To encourage germination, cover the seed tray or pots with plastic wrap. This will help to maintain high humidity levels and prevent the soil from drying out too quickly. Place the seed tray or pots in a warm, bright location, such as a windowsill or under grow lights.

Step 6 – Place in a warm, bright location

Monk fruit seeds need warm temperatures and bright light in order to germinate. Aim for a temperature range of 70-85°F and make sure that the seeds are provided with at least 8 hours of direct sunlight every day. If the seeds do not receive enough light, they may become spindly and weak.

Step 7 – Monitor for germination

Once seeds have been planted, it is important to monitor the seed tray or pots for germination. It can take up to 2-3 weeks for the seedlings to appear. When they do, remove the plastic wrap to ensure proper ventilation.

Keep the soil consistently moist, but not soaking wet, so that the seedlings can get enough water without causing root rot. Check the moisture levels of the soil regularly and adjust accordingly.

Step 8 – Remove the plastic wrap once the seedlings emerge

Once the seedlings have emerged, remove the plastic wrap so that the new plants can get adequate ventilation and prevent mold or diseases from developing. Keep the soil moist but not soaking wet, and make sure to provide additional light if they are not getting sufficient sunlight.

Step 9 – Provide adequate light and water for the seedlings to grow

As the seedlings grow, it is important to ensure that they have enough light and water. If you are growing them indoors, place the seedlings under grow lights or near a bright, sunny window and provide them with at least 8 hours of bright light each day.

Water the seedlings regularly to keep the soil consistently moist but not soaking wet. Additionally, fertilizing them every 2-3 weeks can help promote healthy growth.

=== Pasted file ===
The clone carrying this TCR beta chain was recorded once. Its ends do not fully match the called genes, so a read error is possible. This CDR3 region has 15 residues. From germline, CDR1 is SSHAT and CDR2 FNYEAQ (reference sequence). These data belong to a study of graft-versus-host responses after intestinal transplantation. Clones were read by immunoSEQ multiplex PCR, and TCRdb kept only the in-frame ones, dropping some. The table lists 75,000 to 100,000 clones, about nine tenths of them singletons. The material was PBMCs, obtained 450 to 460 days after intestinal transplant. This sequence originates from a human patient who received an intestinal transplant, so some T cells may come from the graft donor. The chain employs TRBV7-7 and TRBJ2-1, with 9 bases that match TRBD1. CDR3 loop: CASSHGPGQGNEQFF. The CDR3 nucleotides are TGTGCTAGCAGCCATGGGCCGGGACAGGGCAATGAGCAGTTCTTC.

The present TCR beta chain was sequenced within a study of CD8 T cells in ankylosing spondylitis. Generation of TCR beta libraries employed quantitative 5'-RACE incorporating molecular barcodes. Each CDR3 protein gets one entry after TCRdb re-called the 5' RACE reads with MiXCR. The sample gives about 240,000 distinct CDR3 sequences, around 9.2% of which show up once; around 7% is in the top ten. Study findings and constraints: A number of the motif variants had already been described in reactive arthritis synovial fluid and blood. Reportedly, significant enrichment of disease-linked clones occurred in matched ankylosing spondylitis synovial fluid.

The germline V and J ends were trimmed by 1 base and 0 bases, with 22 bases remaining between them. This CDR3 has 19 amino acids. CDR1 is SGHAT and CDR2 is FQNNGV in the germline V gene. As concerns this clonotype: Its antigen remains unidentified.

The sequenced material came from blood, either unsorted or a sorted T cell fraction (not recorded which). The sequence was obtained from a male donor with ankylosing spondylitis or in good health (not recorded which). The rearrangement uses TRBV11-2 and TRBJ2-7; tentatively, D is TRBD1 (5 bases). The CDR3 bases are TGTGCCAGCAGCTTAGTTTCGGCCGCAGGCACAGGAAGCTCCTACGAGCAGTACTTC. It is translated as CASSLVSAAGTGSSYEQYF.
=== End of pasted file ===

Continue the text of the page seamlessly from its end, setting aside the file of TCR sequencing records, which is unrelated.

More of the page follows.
Step 10 – Transplant seedlings to larger containers or the ground when they reach a suitable size

When the seedlings have grown to a suitable size, around 6-12 inches, it’s time to transplant them to larger containers or the ground.

Make sure to choose containers that are large enough to accommodate the full size of the plant, or prepare a planting site in the ground.

Before transplanting, acclimate the seedlings to outdoor conditions by placing them in a shady location for a few hours a day and gradually increasing the amount of time they spend outside.

Step 11 – Provide support for the plant as it grows

As the monk fruit plant grows, it’s important to provide support, such as stakes or a trellis, to help it stay upright. This is especially important if the plant is heavy with fruit.

Step 12 – Keep soil consistently moist and well-draining

In order for the monk fruit plant to grow well, it’s important to keep the soil consistently moist, but not soaking wet. Over-watering can lead to root rot, which can kill the plant. Make sure that the soil is well-draining to prevent water from pooling around the roots.

Step 13 – Fertilize regularly, and prune as needed to encourage healthy growth